On Tuesday when I went over to check the horses at the pasture I saw that Joy, my 24-year-old National Show Horse, had a couple of spots on her head that were open and oozing, with a couple of other spots that looked a little scabby. I figured she had gotten some ticks on her and had rubbed her head on a tree because they were itchy, making it worse. So I went back home and got paper towels and ointment, cleaned her up and put Fura-Zone on the sores.
But yesterday when I really looked at my Arabian gelding, Will, I noticed that he had a spot on his chest, about the size of a quarter, without any hair. It wasn't sore-looking, or red, but it looked almost like he had dandruff around it and when I checked him over I found a couple more, smaller, spots that were the same.
I immediately thought of ringworm on both horses. So first I looked it up online and I couldn't find any sites with pictures which looked like what my horses have so I called my veterinarian, Greg Harms. He had me take pictures and e-mail them to him so he could take a look. He said he highly doubted it was ringworm as our horses are healthy and it would have to have come from something else - it isn't just "in the air."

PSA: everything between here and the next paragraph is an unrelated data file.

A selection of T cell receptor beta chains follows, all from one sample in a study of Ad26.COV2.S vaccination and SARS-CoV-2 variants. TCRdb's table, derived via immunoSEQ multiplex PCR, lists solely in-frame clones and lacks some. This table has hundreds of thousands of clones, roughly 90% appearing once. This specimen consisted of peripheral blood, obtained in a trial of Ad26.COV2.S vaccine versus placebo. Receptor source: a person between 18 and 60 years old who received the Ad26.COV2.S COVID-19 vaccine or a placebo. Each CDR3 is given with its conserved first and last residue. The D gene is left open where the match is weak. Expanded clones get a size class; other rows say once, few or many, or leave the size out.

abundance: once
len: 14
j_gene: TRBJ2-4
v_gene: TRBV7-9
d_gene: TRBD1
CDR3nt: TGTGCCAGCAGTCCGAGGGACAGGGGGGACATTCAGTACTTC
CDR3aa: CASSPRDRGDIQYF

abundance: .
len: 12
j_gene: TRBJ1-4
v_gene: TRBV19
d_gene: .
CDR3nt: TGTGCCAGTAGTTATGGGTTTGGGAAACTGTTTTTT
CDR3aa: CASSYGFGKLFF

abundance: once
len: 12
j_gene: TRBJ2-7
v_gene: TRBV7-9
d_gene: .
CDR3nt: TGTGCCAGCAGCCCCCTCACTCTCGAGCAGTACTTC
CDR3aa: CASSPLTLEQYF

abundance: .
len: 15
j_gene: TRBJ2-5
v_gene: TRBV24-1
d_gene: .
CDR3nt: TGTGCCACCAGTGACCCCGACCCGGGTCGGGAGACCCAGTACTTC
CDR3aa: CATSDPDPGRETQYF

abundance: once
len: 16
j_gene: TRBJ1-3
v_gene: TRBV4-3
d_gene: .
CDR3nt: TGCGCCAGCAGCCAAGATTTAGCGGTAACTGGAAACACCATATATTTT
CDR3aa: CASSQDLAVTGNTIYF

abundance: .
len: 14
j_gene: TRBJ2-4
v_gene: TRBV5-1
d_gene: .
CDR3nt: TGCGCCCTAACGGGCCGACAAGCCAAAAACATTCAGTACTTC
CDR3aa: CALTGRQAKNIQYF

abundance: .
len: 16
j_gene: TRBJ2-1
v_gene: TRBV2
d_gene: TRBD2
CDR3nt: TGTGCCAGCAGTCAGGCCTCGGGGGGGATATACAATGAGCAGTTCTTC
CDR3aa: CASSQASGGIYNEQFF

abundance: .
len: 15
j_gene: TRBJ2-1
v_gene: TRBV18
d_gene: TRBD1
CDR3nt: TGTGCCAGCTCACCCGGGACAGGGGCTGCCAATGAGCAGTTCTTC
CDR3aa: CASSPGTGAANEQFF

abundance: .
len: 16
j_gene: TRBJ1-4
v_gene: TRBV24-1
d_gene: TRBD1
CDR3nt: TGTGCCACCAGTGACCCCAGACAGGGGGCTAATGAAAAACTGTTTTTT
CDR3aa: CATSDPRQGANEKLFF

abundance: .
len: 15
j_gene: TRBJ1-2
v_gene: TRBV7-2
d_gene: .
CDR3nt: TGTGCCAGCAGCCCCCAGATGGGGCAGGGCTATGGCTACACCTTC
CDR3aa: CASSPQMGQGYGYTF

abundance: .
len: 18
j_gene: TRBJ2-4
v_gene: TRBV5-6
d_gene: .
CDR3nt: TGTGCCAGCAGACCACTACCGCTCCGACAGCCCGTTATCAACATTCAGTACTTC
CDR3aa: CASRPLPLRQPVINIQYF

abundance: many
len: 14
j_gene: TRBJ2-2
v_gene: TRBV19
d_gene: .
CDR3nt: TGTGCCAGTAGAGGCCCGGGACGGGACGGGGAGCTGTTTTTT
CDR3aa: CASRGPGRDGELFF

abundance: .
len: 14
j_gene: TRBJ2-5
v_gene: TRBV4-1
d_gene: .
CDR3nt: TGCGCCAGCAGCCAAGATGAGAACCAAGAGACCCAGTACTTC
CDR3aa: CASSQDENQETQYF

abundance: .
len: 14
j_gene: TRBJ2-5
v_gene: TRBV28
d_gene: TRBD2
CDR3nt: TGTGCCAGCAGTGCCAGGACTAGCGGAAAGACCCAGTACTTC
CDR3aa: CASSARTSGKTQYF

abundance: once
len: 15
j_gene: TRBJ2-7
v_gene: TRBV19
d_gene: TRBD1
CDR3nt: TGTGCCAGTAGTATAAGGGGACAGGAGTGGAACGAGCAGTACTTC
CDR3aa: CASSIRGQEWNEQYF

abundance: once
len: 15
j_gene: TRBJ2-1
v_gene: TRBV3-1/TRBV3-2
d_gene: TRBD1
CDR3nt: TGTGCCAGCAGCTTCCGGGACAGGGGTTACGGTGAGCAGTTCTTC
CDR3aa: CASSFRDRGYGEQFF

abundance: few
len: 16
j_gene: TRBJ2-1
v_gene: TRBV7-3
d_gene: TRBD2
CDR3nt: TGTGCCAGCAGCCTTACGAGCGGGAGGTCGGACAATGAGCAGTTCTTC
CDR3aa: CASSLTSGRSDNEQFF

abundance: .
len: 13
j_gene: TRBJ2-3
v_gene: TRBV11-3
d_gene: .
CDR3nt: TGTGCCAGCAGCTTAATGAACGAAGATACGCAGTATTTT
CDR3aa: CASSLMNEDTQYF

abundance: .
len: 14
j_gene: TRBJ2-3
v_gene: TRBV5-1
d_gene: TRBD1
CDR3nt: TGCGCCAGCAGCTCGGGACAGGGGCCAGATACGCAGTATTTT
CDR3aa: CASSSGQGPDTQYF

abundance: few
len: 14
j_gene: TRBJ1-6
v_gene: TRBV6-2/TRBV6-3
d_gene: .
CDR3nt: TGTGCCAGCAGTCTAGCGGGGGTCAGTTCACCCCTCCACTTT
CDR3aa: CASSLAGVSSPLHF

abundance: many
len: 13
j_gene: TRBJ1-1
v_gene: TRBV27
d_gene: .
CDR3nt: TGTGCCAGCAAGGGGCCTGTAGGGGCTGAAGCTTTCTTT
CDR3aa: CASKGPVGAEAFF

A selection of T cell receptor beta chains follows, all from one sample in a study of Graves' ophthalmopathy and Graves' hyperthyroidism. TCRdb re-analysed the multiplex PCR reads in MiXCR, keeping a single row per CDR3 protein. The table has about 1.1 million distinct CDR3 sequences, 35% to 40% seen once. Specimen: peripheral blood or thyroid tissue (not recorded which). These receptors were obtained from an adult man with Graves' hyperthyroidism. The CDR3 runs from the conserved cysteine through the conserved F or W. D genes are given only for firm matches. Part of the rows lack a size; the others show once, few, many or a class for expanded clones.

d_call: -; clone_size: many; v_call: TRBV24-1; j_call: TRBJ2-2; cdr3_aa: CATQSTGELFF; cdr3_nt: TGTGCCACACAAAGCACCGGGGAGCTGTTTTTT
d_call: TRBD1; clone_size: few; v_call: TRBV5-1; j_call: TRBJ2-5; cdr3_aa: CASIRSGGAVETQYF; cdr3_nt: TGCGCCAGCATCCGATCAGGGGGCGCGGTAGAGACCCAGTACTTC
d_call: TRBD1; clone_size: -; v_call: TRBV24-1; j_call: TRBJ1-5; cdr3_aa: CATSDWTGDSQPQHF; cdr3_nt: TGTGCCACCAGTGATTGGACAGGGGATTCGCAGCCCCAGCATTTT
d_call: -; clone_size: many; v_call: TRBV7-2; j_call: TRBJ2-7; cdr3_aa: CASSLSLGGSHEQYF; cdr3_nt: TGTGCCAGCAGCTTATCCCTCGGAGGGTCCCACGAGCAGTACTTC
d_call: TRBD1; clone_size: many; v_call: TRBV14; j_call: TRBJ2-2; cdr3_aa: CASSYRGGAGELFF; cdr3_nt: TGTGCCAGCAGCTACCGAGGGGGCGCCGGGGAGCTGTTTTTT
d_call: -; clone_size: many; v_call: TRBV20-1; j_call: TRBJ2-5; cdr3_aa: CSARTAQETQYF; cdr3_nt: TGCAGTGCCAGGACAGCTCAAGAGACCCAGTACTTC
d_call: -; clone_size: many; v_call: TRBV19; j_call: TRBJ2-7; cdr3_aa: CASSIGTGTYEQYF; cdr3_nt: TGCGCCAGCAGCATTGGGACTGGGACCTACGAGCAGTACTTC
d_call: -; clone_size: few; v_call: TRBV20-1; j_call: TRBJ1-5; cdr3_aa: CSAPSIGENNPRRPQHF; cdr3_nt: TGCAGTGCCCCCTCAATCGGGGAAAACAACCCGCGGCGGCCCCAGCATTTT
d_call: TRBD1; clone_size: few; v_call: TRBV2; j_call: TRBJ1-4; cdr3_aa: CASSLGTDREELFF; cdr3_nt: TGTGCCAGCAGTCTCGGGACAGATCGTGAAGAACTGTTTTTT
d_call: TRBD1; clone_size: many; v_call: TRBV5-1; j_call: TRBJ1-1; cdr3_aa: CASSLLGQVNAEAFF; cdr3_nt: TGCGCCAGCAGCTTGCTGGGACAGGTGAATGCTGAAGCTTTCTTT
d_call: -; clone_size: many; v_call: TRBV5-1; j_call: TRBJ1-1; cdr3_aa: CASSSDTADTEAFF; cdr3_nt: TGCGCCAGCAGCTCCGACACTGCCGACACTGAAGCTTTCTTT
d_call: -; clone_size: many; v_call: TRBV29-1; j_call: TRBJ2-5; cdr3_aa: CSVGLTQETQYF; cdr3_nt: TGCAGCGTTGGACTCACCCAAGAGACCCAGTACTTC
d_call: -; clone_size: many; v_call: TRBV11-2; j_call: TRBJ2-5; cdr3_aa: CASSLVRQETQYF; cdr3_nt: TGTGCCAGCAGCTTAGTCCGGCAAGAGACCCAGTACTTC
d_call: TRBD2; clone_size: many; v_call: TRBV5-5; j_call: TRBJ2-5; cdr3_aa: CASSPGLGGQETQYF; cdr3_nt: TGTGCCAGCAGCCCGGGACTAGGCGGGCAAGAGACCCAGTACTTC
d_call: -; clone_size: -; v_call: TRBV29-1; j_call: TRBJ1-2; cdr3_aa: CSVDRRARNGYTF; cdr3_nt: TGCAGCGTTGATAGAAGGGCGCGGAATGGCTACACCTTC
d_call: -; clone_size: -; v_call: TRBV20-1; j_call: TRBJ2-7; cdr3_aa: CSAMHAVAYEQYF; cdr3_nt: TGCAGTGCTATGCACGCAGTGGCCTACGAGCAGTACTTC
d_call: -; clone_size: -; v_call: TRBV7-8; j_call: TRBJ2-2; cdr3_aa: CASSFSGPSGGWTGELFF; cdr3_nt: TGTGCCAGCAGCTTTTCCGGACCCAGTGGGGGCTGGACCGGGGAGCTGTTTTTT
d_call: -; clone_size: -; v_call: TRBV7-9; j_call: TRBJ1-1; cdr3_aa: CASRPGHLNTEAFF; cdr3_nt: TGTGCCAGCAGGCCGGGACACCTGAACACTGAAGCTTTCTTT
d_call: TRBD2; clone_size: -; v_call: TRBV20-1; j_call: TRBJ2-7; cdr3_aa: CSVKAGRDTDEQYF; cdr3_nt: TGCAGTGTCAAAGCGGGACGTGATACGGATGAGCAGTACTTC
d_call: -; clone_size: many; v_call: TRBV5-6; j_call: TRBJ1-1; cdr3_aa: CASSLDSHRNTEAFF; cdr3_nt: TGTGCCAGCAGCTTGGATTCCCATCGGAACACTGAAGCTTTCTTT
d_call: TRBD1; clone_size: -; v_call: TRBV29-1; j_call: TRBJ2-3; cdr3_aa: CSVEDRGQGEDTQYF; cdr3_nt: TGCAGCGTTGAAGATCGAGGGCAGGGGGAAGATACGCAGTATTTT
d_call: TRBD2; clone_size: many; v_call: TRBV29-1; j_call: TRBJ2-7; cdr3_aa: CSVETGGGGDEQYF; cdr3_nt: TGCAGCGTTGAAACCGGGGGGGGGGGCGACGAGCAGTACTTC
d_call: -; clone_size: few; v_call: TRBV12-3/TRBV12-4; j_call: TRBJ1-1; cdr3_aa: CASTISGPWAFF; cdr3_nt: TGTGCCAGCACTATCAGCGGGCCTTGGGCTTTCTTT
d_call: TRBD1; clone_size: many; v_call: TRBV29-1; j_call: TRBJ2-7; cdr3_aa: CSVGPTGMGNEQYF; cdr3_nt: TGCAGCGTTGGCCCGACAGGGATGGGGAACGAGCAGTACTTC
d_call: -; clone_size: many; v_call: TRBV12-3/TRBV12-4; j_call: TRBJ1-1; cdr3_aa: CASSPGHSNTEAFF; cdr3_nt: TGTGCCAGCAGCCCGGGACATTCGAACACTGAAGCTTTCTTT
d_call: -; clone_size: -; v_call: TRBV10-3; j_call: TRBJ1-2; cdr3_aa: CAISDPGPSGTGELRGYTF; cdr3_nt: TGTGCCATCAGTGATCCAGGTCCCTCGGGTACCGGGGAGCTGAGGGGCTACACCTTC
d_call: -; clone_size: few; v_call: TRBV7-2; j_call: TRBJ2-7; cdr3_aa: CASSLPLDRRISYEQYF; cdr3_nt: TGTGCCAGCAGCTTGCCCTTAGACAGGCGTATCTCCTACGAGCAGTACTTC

The consensus is that Joy has a fungal infection - much like rain rot - most likely caused by the fact she's continually on pasture grass which is long, and in the mornings the dew on the grass causes her face to remain damp. Also, since she's now 'retired,' she doesn't receive regular brushing anymore. That will change, as I must monitor her sores and continue treating them. Plus, having a well-groomed horse will help to release any dirt or moisture caught underneath the hair.
Hair Follicle Infection
Will's affliction looks like an infection in the hair follicles, akin to girth itch because it likely started after he continually rubbed up against his hay bag in the trailer not too long ago. Once hairless skin is exposed to the environment, it's much more susceptible to infection, especially with a rubbing situation, since even the tiniest of abrasions will let in bacteria, fungus, etc.
For this morning, treatment consisted of giving both of them a bath with an anti-fungal, anti-bacterial shampoo - Hexadene shampoo - and putting them back in the pasture. Every day, I'll have to keep monitoring them and treating the spots to ensure they don't get worse.